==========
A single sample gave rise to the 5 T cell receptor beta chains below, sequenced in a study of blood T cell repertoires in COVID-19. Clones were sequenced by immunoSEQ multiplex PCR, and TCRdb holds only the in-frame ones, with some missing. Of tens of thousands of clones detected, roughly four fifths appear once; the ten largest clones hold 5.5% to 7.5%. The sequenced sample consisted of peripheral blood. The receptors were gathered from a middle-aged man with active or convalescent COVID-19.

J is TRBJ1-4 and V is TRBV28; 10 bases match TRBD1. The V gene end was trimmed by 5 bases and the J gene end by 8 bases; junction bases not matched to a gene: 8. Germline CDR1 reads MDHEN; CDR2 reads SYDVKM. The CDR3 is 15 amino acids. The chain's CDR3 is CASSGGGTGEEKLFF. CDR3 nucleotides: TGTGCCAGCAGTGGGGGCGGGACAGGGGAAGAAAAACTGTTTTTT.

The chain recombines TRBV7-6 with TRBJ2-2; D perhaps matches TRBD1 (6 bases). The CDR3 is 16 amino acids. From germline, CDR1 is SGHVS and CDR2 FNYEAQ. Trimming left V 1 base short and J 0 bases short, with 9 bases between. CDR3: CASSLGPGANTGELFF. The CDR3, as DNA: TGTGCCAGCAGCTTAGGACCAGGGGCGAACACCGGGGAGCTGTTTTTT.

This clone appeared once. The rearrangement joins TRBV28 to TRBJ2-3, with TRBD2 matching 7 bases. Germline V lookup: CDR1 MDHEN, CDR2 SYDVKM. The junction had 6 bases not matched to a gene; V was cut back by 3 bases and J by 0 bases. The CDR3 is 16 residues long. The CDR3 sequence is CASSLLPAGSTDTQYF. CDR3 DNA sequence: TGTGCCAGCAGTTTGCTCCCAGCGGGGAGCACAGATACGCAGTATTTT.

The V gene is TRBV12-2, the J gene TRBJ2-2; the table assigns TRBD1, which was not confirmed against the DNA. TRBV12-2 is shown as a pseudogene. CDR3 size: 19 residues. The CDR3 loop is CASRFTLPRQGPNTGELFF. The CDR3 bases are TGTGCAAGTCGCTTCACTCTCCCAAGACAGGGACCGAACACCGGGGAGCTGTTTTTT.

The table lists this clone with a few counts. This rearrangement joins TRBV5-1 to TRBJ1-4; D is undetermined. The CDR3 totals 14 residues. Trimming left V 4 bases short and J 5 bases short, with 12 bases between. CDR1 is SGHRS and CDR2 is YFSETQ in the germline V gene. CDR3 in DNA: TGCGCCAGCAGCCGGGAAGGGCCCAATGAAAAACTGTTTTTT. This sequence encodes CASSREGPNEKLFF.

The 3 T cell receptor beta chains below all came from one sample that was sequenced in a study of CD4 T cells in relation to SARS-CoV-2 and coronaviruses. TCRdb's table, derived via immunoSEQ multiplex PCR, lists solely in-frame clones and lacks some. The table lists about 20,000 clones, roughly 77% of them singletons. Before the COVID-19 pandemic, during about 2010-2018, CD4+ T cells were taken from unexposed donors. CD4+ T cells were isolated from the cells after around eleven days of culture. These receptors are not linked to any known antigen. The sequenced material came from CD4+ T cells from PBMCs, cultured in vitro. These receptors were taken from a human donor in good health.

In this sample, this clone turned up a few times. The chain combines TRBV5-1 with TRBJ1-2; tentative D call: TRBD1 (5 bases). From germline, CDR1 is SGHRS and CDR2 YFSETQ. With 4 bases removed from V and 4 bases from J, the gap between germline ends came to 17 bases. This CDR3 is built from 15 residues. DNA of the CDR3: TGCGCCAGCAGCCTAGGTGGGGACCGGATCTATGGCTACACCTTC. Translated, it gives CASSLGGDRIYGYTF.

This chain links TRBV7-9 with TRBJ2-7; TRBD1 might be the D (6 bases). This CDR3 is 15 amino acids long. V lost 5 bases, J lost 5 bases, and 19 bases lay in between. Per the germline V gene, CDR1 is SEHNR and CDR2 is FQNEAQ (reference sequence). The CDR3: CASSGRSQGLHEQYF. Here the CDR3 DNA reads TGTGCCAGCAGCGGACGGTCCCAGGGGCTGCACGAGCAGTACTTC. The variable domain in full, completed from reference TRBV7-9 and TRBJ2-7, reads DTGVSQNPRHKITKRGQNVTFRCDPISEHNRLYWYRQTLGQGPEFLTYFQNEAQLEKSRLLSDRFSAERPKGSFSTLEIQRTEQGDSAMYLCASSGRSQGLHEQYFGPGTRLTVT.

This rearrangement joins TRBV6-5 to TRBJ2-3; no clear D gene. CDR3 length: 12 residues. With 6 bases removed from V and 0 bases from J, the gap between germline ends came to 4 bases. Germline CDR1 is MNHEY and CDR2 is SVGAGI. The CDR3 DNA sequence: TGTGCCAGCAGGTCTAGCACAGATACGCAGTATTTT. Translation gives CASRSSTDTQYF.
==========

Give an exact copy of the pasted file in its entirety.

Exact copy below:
A single sample gave rise to the 5 T cell receptor beta chains below, sequenced in a study of blood T cell repertoires in COVID-19. Clones were sequenced by immunoSEQ multiplex PCR, and TCRdb holds only the in-frame ones, with some missing. Of tens of thousands of clones detected, roughly four fifths appear once; the ten largest clones hold 5.5% to 7.5%. The sequenced sample consisted of peripheral blood. The receptors were gathered from a middle-aged man with active or convalescent COVID-19.

J is TRBJ1-4 and V is TRBV28; 10 bases match TRBD1. The V gene end was trimmed by 5 bases and the J gene end by 8 bases; junction bases not matched to a gene: 8. Germline CDR1 reads MDHEN; CDR2 reads SYDVKM. The CDR3 is 15 amino acids. The chain's CDR3 is CASSGGGTGEEKLFF. CDR3 nucleotides: TGTGCCAGCAGTGGGGGCGGGACAGGGGAAGAAAAACTGTTTTTT.

The chain recombines TRBV7-6 with TRBJ2-2; D perhaps matches TRBD1 (6 bases). The CDR3 is 16 amino acids. From germline, CDR1 is SGHVS and CDR2 FNYEAQ. Trimming left V 1 base short and J 0 bases short, with 9 bases between. CDR3: CASSLGPGANTGELFF. The CDR3, as DNA: TGTGCCAGCAGCTTAGGACCAGGGGCGAACACCGGGGAGCTGTTTTTT.

This clone appeared once. The rearrangement joins TRBV28 to TRBJ2-3, with TRBD2 matching 7 bases. Germline V lookup: CDR1 MDHEN, CDR2 SYDVKM. The junction had 6 bases not matched to a gene; V was cut back by 3 bases and J by 0 bases. The CDR3 is 16 residues long. The CDR3 sequence is CASSLLPAGSTDTQYF. CDR3 DNA sequence: TGTGCCAGCAGTTTGCTCCCAGCGGGGAGCACAGATACGCAGTATTTT.

The V gene is TRBV12-2, the J gene TRBJ2-2; the table assigns TRBD1, which was not confirmed against the DNA. TRBV12-2 is shown as a pseudogene. CDR3 size: 19 residues. The CDR3 loop is CASRFTLPRQGPNTGELFF. The CDR3 bases are TGTGCAAGTCGCTTCACTCTCCCAAGACAGGGACCGAACACCGGGGAGCTGTTTTTT.

The table lists this clone with a few counts. This rearrangement joins TRBV5-1 to TRBJ1-4; D is undetermined. The CDR3 totals 14 residues. Trimming left V 4 bases short and J 5 bases short, with 12 bases between. CDR1 is SGHRS and CDR2 is YFSETQ in the germline V gene. CDR3 in DNA: TGCGCCAGCAGCCGGGAAGGGCCCAATGAAAAACTGTTTTTT. This sequence encodes CASSREGPNEKLFF.

The 3 T cell receptor beta chains below all came from one sample that was sequenced in a study of CD4 T cells in relation to SARS-CoV-2 and coronaviruses. TCRdb's table, derived via immunoSEQ multiplex PCR, lists solely in-frame clones and lacks some. The table lists about 20,000 clones, roughly 77% of them singletons. Before the COVID-19 pandemic, during about 2010-2018, CD4+ T cells were taken from unexposed donors. CD4+ T cells were isolated from the cells after around eleven days of culture. These receptors are not linked to any known antigen. The sequenced material came from CD4+ T cells from PBMCs, cultured in vitro. These receptors were taken from a human donor in good health.

In this sample, this clone turned up a few times. The chain combines TRBV5-1 with TRBJ1-2; tentative D call: TRBD1 (5 bases). From germline, CDR1 is SGHRS and CDR2 YFSETQ. With 4 bases removed from V and 4 bases from J, the gap between germline ends came to 17 bases. This CDR3 is built from 15 residues. DNA of the CDR3: TGCGCCAGCAGCCTAGGTGGGGACCGGATCTATGGCTACACCTTC. Translated, it gives CASSLGGDRIYGYTF.

This chain links TRBV7-9 with TRBJ2-7; TRBD1 might be the D (6 bases). This CDR3 is 15 amino acids long. V lost 5 bases, J lost 5 bases, and 19 bases lay in between. Per the germline V gene, CDR1 is SEHNR and CDR2 is FQNEAQ (reference sequence). The CDR3: CASSGRSQGLHEQYF. Here the CDR3 DNA reads TGTGCCAGCAGCGGACGGTCCCAGGGGCTGCACGAGCAGTACTTC. The variable domain in full, completed from reference TRBV7-9 and TRBJ2-7, reads DTGVSQNPRHKITKRGQNVTFRCDPISEHNRLYWYRQTLGQGPEFLTYFQNEAQLEKSRLLSDRFSAERPKGSFSTLEIQRTEQGDSAMYLCASSGRSQGLHEQYFGPGTRLTVT.

This rearrangement joins TRBV6-5 to TRBJ2-3; no clear D gene. CDR3 length: 12 residues. With 6 bases removed from V and 0 bases from J, the gap between germline ends came to 4 bases. Germline CDR1 is MNHEY and CDR2 is SVGAGI. The CDR3 DNA sequence: TGTGCCAGCAGGTCTAGCACAGATACGCAGTATTTT. Translation gives CASRSSTDTQYF.